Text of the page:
An Update on Using a Bicycle Inner Tube as a Knife Mount

| January 27, 2017 | 0 Comments

Please read this post if you haven’t already.

In discussing an inner tube as a knife mount, I expressed concern that I might just pull the entire knife out — including sheath.

One of you recommended cording the sheath to myself (belt loop, big safety pin, whatever) in case it happened. I did this immediately on my live Clinch Pick.

(note: I deliberately did not tuck the knife all the way into the tube so I could demonstrate the use of the cord on video)

Last weekend I had an opportunity to test it out, but I decided to run without a cord. I wanted to see how bad things would be with just the inner tube.

Saturday was force on force with QSI Training. I used my Clinch Pick a few times, but never under the type of scenario I was concerned about. I used it one while grounded against a grounded attacker (we were both wounded, long story, had to be there), and it deployed easily. I also drew it pre-emptively several times, which meant I could be more mindful of the draw and it was unopposed.

Failures: 0/6

The She Shepherd and I attended our monthly Shivworks practice session the next day. We were doing some in-fight weapon access drills, and I was able to draw my Clinch Pick a lot.

I didn’t have time to keep track (too busy getting worked over), but I’d estimate 30 draws. Most of the time I drew from a clearly dominant position. This made it easier to be mindful and technical.

For example, I would routinely pass both defender’s arms to a right-side overhook, step back with my left foot, and draw the Clinch Pick with my left hand. I did not draw unless I had almost total control, and I felt the situation would stay that way long enough to draw.

There was a much smaller sub-set of contact where I deliberately drew under “less than optimal” situations. For example, an opponent had a wrist tie on my left wrist and was attempting to drive me backwards. I allowed their effort to bring my hand to the left side of my body midline, and then attempted to draw.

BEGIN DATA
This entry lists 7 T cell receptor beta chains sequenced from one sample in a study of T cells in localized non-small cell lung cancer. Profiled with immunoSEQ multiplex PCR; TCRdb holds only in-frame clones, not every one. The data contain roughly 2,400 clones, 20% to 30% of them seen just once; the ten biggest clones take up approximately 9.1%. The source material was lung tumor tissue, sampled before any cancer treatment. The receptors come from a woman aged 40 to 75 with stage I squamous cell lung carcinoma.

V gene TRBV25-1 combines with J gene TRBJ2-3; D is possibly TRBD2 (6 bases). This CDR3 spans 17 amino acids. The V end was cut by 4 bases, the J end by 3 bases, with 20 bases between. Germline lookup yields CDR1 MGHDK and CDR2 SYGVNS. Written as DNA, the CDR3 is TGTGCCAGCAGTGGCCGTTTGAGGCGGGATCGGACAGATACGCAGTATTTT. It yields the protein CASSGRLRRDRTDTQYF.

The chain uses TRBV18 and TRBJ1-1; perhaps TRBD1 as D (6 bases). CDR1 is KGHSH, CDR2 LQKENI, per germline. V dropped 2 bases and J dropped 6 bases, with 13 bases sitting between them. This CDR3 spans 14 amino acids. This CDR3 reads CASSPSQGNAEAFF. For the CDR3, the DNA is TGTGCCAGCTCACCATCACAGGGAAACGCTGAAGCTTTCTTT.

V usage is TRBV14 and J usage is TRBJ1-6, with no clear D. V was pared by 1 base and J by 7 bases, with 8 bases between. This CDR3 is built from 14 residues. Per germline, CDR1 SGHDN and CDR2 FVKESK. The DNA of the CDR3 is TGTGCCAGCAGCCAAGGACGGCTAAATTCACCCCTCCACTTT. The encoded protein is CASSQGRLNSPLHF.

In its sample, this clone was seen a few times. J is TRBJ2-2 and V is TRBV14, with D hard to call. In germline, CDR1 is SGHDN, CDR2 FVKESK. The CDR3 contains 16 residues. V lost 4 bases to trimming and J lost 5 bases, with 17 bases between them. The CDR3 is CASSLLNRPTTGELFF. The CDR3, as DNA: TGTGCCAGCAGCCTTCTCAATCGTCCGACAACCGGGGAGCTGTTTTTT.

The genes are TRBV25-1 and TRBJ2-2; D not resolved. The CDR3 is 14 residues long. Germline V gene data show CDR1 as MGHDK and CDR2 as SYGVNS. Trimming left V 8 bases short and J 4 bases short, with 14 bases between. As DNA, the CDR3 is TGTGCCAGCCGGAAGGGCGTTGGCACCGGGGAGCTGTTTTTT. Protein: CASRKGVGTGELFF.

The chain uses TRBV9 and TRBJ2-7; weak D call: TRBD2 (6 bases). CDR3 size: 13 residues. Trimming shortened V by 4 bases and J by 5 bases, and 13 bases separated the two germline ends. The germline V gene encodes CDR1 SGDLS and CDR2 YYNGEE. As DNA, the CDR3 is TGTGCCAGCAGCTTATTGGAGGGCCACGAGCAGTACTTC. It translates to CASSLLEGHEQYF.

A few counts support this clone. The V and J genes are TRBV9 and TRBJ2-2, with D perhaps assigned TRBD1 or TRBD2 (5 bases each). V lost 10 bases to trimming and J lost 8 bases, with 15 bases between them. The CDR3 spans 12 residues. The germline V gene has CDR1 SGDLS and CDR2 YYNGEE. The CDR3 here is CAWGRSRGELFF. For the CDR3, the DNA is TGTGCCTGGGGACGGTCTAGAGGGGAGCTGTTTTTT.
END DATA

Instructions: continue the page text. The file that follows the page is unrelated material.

This is not the best technique, nor is it the best timing, but I wanted to see how far I had to go to mess up my draw.

This type of thing happened about 8 times. In 2 of those times, the sheath came out with the knife.

Failures: 2/30, or 2/8 depending on if you count the higher-pressure, worst cases, or all of the deployments.

HOWEVER, I still was able to stab the defender both times. In one case, I moved the Kydex sheath with my thumb enough to “unlock” it and then flung it away with the snap of my wrist. The other time I stood on the sheath and then pulled it free during a struggle.

I strongly recommend attaching the sheath to yourself via a cord. You may not need it, but if your knife does get stuck in the sheath it will eventually pull free.

Thanks again for all the tips and the encouragement.

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About the Author:

Short Barrel Shepherd Short Barrel Shepherd is a regular guy and works to make Web sites and mobile apps easier for people to use. He spends his free time attending fight-focused firearm, knife, and combatives training, motorcycling, writing, and playing games. His daily carry is a Glock 19 pistol and an AR15 .300 Blackout pistol in a backpack.
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